I want to preface this post by saying that I take back everything nice I said about Doxil before. So there.
I was originally scheduled to have my second Doxil treatment on Thursday, October 4. The pre-treatment visit with Dr. F made it clear that the staff would be unable to administer chemo that day due to mouth sores and a crazy skin thing, both caused by the Doxil itself. It seems a little weird to me that the drug is responsible for these outrageous side effects, but the side effects have to be completely cleared up in order for me to safely accept the drug. Whatever.
I left the hospital more than a little discouraged, armed with instructions to come back the following Tuesday so we could "try again."
Mom and I followed directions and were there before the appointed time on Tuesday the 9th. This time I passed inspection and we were sent down to the chemo room. We immediately picked up on an invisible power struggle going on between the two chemo nurses. One definitely seems much more competent and patient-friendly than the other (to me, anyway), but does it really matter whose side of the room has more heating pads? I felt especially sorry for Keith, the new guy, whose job it is to collect patients' vital signs, document medications, and otherwise be at the nurses' beck and call while learning the ropes.
I had some apprehension about my port. The last time I had treatment, I had just come straight from surgery and the surgeon had just left the port accessed for chemo. Today I would find out what "accessing the port" really means. Bottom line: IT HURTS. As I write this one week later, the area around the port is still tender and sore. I would much prefer to have IV lines started each time. I fail to see what the big advantage is!
My pre-meds went down with no problems. Just when I was getting comfy with my pink hoodie and my zebra blanket, the nurse had a new fun surprise. She started the Doxil, and then she brought over two huge ice packs. One went on the floor and I was made to rest my feet on top of it; the other was for my hands. Additionally, I was given a cup of crushed ice. The presumption is that ice slows the circulation of blood to the extremities during treatment, which in turn lessens the chances of sores popping up in the weeks after. I am in favor, of course, of avoiding painful sores on my hands and feet and inside my mouth, but I was freezing. I had to keep the ice on me the entire hour that it took for the Doxil bag to drip. It seems hard to believe that in the year 2012, we don't have any more sophisticated method of preventing chemo-related sores!
We made it home with plenty of time to spare before the cowboys got home from school. I went straight to bed, not feeling terrible, but not feeling great, either. And so it has gone for most of the last week. While I have had some bouts of nausea, I haven't felt terribly sick. Mostly, I feel tired. Fatigued. Exhausted. I can be working my way through a day, and suddenly I just have the overwhelming urge to lie down. That usually results in a "nap" that lasts 3-4 hours! These naps have been defined by nonsensically vivid dreams. One day I dreamt that I lived in a 2-bedroom apartment in the ghetto. My friend Rachel, aka Moldy, brought over a random baby boy for me to take care of, but he was dressed in girl clothes. My neighbor loaned me her double stroller for this babysitting bout, which was chrome and outfitted in the latest "hooptie" styles. Another neighbor insisted that I join her in a field and fly kites with her because we were running out of wind energy. Strange. Another dream had me dressed up in Little House on the Prairie-ish clothes, running through an old Indian village. As I ran in and out of teepees I shouted, "Sanctuary! Sanctuary!" I finally found safety in a nearby saloon, only to be discovered by a little boy I used to teach who I suppose grew up to be a bad guy. A dream over the weekend involved a wartime airplane. I was decked out in goggles and a scarf, and I expertly landed my plane in the desert. I had nothing to eat but cactus, which was lucky because somehow I knew how to cut a cactus just right so as to get the grape jelly out of it. People I went to high school with were there, but their cacti did not have any grape jelly. I guess they weren't properly trained.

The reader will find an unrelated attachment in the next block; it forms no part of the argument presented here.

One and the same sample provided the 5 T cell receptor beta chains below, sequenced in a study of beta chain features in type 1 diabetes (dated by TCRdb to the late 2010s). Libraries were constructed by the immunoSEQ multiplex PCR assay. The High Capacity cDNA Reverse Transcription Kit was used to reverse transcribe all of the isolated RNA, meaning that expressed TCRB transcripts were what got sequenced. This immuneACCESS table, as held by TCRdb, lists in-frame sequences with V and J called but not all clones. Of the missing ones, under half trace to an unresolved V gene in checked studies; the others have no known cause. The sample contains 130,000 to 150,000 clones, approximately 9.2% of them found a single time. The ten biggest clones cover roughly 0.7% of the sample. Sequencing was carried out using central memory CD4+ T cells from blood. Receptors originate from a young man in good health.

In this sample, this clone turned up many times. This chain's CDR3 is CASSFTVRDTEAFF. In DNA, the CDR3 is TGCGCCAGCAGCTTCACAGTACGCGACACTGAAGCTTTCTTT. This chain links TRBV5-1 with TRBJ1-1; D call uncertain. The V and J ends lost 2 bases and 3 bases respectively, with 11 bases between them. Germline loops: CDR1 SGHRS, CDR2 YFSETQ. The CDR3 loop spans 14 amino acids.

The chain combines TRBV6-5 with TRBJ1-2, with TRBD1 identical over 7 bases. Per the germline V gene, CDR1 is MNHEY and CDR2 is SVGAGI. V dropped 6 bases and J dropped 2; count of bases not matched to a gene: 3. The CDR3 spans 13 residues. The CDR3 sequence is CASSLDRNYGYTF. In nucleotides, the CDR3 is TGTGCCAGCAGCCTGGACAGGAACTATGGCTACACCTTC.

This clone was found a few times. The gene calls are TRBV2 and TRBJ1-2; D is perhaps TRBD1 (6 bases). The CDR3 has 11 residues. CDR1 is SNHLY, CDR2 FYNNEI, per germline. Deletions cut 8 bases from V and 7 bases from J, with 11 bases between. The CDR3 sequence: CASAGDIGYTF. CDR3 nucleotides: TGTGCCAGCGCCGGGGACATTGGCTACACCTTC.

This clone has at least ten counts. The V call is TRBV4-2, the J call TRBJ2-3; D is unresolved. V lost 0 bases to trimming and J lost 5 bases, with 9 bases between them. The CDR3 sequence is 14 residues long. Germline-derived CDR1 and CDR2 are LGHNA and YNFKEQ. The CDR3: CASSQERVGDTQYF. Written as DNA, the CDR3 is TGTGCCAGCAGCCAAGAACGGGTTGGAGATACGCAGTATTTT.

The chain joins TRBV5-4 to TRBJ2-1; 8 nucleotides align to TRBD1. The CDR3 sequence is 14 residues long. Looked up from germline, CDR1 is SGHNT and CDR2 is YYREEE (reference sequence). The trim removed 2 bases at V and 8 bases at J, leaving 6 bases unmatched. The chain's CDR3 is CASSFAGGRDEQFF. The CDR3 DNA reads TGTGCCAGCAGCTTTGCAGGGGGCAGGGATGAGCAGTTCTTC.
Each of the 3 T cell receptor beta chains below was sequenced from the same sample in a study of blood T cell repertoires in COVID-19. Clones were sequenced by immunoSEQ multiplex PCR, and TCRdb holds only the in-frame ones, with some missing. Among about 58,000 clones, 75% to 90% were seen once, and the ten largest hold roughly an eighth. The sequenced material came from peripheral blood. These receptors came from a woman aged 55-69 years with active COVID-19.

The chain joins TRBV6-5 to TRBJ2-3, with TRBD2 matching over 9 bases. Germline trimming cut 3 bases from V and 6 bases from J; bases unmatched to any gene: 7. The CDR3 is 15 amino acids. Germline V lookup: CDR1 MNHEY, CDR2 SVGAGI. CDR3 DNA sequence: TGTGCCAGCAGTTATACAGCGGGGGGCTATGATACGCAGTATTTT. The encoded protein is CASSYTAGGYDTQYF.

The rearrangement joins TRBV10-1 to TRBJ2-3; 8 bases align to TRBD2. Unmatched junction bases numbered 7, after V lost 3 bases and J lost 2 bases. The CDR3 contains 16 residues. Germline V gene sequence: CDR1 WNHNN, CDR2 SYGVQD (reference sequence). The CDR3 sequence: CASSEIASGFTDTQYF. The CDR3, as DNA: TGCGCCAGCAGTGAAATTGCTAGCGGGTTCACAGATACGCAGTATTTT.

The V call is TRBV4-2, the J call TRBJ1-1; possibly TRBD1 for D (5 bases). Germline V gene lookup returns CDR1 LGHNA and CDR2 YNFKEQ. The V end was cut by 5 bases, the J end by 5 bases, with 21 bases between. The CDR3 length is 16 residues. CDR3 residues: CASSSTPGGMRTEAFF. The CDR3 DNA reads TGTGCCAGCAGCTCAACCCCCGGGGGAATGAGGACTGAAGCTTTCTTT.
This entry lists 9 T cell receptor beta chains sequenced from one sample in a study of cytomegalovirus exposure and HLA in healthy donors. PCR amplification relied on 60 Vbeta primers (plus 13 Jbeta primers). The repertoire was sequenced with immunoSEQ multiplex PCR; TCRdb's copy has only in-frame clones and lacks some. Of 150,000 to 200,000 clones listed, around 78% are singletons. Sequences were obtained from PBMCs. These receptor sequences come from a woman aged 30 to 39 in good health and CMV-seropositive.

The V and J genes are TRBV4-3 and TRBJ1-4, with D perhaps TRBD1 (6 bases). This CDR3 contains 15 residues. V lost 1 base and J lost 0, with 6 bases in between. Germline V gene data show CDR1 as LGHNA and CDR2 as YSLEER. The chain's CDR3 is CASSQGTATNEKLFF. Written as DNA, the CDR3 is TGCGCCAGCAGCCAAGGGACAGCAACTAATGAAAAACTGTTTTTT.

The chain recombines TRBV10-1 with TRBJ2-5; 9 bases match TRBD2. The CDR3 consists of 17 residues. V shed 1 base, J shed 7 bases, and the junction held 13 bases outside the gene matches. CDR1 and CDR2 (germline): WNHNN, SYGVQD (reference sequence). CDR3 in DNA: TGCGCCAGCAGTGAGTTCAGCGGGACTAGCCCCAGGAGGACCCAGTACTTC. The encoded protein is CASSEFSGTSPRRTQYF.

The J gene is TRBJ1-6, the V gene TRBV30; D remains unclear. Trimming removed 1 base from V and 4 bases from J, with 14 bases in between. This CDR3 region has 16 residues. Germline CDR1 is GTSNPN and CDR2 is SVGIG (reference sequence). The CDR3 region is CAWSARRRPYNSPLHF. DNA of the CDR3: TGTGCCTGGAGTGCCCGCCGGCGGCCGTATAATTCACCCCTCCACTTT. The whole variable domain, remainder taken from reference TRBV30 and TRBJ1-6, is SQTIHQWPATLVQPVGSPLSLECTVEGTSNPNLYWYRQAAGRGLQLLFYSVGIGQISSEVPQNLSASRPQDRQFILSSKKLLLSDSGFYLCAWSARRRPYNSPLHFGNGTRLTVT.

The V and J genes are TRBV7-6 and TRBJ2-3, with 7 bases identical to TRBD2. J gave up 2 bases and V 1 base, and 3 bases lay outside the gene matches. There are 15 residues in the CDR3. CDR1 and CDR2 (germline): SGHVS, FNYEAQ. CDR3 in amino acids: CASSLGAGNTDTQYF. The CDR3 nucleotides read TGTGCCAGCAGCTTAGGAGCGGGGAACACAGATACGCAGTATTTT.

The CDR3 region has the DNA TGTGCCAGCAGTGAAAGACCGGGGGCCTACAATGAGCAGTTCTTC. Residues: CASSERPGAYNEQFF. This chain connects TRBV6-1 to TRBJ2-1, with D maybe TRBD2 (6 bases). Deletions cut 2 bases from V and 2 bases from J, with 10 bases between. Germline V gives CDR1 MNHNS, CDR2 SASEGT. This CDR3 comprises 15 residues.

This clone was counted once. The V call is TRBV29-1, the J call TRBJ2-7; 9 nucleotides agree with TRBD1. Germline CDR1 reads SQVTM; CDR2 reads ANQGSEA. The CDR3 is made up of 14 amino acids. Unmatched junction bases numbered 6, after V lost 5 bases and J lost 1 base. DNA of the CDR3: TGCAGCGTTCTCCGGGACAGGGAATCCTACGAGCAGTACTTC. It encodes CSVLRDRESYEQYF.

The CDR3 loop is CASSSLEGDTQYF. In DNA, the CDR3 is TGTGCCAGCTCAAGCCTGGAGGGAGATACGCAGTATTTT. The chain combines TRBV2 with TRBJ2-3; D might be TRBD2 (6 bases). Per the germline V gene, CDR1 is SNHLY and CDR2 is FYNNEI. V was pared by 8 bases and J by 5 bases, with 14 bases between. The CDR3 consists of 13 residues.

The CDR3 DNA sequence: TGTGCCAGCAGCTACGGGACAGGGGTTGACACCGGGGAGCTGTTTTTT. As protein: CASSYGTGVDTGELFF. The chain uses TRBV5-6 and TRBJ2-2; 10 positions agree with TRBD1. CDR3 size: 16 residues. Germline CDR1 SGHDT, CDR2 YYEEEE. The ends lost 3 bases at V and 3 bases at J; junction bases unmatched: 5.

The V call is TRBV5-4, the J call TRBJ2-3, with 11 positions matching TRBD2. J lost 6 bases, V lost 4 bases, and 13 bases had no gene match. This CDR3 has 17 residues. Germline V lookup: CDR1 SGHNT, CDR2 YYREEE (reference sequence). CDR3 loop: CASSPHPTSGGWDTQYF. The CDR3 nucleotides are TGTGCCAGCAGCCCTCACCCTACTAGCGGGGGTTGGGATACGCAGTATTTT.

So, one week in to the 2nd cycle, I am tired. The good news is that I seem to have finally turned a corner with my new and not-so-large-intestine. I am still very cautious with what I eat, but I have been pleasantly surprised to find that I am finally able to eat some meat, a few finely-chopped fruits and veggies, and even one slice of pizza the other day! I still have not worked up the courage to test another baked potato, though. It will be a while before I feel that brave.
I continue to ask God for protection from illness, germs, and sores. I thank Him when I wake up and realize that I am not really Laura Ingalls or Amelia Earheart, and that I have enough sense to find those crazy sleep scenarios comical. I am glad when I stay up later than my kids, and I am thankful when my Hubby sends me to bed, even if it is a ridiculously early time. I plead with God that Doxil, with all of its quirks, would be THE drug that I need it to be. I know that so many friends, family, and even strangers are pleading with me and for me. Thank you. He is good, and He does good.